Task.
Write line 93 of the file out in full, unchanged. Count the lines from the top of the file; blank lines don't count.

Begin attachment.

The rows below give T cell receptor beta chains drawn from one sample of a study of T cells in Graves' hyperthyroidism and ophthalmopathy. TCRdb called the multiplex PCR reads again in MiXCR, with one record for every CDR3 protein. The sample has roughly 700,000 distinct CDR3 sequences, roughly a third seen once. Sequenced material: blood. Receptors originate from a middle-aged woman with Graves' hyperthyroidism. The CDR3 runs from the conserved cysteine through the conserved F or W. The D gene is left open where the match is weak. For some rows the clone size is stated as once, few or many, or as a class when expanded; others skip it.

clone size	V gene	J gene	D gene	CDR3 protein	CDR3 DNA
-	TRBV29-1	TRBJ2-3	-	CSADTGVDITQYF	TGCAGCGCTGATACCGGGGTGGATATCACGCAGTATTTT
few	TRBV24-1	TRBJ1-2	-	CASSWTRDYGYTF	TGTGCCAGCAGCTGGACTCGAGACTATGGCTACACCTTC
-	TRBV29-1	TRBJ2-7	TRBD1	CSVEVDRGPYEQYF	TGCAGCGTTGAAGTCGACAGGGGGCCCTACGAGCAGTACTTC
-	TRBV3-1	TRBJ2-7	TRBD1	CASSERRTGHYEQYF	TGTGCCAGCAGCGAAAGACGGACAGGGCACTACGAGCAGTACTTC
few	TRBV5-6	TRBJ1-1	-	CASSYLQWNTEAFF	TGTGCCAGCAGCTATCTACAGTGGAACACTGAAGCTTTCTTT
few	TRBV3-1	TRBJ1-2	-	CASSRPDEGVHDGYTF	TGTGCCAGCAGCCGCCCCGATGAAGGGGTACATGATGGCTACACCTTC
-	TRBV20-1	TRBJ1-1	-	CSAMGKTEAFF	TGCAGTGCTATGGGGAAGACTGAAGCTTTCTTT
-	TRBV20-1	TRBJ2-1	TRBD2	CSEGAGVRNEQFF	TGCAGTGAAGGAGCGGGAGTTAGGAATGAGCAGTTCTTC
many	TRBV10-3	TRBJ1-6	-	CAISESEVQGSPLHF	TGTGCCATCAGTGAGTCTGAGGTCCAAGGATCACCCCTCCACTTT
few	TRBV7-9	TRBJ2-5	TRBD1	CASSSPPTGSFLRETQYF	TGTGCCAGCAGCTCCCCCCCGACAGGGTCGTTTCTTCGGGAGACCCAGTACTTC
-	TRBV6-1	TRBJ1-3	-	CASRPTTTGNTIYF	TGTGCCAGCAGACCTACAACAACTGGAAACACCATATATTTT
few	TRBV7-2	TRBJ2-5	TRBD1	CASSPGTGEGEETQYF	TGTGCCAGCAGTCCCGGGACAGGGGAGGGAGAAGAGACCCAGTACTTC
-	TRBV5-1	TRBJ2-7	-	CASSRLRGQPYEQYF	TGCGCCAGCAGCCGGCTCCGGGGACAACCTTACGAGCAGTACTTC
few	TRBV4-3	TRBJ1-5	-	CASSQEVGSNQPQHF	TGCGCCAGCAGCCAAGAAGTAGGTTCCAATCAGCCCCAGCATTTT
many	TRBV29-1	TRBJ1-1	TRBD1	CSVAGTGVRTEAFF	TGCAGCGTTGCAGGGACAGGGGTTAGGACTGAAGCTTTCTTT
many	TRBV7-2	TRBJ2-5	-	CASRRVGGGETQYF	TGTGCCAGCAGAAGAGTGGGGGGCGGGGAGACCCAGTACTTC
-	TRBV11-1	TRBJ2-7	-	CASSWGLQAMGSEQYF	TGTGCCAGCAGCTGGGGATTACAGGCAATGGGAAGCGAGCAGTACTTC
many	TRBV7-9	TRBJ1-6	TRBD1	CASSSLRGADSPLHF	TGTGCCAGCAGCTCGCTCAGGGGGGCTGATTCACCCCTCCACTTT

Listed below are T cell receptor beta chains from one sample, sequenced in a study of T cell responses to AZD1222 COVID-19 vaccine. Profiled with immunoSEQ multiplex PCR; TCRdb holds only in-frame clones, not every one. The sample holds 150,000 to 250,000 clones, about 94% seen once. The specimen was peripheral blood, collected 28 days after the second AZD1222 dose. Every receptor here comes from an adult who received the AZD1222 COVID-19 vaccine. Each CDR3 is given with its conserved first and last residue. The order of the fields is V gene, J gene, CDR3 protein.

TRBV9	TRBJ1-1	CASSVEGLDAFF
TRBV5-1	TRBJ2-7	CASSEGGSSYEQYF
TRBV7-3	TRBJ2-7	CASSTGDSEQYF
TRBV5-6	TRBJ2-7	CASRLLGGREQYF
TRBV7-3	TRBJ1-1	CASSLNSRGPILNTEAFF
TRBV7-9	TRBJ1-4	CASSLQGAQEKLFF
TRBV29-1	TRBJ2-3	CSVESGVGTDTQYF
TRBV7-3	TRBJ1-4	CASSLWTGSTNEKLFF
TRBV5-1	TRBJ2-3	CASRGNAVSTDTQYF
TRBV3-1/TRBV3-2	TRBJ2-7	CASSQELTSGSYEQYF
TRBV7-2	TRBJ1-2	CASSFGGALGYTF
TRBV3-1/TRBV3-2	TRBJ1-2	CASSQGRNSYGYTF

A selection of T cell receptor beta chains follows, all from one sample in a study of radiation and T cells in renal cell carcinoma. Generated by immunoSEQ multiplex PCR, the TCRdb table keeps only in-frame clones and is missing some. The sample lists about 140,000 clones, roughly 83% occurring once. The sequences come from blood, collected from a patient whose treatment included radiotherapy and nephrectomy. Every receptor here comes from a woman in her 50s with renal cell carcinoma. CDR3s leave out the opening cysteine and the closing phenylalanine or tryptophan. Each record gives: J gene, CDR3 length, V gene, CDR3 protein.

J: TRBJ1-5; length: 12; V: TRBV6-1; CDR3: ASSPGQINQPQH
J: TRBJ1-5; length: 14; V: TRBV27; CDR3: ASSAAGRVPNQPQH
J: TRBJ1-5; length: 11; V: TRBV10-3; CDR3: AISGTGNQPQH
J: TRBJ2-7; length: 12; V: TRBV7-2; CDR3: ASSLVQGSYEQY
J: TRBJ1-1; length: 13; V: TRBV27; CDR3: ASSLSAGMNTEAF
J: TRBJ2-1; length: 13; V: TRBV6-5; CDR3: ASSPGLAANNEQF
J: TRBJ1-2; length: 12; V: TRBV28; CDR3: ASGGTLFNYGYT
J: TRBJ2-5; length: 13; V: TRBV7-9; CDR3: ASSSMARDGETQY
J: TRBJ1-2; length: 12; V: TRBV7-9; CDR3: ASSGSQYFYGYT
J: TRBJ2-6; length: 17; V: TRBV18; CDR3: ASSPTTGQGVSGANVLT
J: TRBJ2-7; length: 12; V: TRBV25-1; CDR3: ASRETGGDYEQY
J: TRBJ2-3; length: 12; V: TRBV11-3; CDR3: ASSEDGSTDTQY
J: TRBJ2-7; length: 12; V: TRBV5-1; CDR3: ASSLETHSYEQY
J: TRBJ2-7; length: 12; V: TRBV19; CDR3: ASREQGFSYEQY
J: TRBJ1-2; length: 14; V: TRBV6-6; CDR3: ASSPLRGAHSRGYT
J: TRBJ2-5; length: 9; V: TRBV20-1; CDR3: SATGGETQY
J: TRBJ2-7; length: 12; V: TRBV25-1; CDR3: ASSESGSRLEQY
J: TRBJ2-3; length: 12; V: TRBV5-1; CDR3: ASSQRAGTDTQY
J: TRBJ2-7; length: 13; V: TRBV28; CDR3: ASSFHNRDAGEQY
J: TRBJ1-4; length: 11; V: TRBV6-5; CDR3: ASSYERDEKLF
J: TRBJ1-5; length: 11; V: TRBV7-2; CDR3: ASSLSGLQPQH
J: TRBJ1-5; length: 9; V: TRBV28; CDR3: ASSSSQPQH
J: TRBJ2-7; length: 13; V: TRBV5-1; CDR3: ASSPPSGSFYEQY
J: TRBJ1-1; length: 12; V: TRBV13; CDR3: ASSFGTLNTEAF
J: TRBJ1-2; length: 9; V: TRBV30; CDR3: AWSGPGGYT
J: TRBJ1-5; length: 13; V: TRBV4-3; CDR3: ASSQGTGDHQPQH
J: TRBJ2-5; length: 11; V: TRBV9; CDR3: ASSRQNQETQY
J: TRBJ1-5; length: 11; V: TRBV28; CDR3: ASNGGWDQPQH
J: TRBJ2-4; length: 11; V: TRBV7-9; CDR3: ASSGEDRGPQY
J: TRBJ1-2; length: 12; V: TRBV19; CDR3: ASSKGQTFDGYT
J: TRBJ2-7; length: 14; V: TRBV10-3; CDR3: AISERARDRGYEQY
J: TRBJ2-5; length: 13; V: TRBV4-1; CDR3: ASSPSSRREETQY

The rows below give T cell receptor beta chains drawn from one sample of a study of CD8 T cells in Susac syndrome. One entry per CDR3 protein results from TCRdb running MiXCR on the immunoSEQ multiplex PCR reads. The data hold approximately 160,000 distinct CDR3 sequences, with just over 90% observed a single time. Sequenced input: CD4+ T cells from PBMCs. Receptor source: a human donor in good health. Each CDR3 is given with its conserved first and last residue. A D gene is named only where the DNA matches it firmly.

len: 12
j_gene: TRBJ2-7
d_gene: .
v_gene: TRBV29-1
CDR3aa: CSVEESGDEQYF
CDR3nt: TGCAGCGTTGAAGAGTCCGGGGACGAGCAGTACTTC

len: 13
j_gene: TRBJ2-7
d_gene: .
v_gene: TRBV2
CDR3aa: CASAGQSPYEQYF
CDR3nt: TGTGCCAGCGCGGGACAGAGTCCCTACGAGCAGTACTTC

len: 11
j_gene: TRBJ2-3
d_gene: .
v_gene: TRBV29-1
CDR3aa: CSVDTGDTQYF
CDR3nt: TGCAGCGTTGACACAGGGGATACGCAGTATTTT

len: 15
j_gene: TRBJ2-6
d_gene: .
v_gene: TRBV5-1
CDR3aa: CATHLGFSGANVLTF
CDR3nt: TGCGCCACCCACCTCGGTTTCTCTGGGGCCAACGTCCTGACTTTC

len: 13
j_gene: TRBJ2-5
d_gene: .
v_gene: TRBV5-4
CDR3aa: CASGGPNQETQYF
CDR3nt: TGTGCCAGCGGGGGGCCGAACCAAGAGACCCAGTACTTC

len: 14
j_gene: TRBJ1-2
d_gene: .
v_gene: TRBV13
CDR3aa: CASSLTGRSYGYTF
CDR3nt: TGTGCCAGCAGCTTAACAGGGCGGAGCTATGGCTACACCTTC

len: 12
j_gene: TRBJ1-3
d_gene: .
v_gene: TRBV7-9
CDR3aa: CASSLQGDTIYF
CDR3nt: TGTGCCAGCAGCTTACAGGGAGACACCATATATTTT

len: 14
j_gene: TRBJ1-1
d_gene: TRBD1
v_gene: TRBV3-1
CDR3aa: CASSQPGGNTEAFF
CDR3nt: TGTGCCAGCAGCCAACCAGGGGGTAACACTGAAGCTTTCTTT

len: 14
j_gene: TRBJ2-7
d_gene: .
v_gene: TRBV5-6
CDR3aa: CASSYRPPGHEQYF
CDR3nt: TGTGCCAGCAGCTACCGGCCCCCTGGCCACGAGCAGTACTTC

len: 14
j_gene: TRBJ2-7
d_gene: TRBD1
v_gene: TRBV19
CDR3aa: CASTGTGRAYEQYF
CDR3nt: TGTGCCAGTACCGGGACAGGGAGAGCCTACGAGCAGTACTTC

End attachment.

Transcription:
j_gene: TRBJ2-5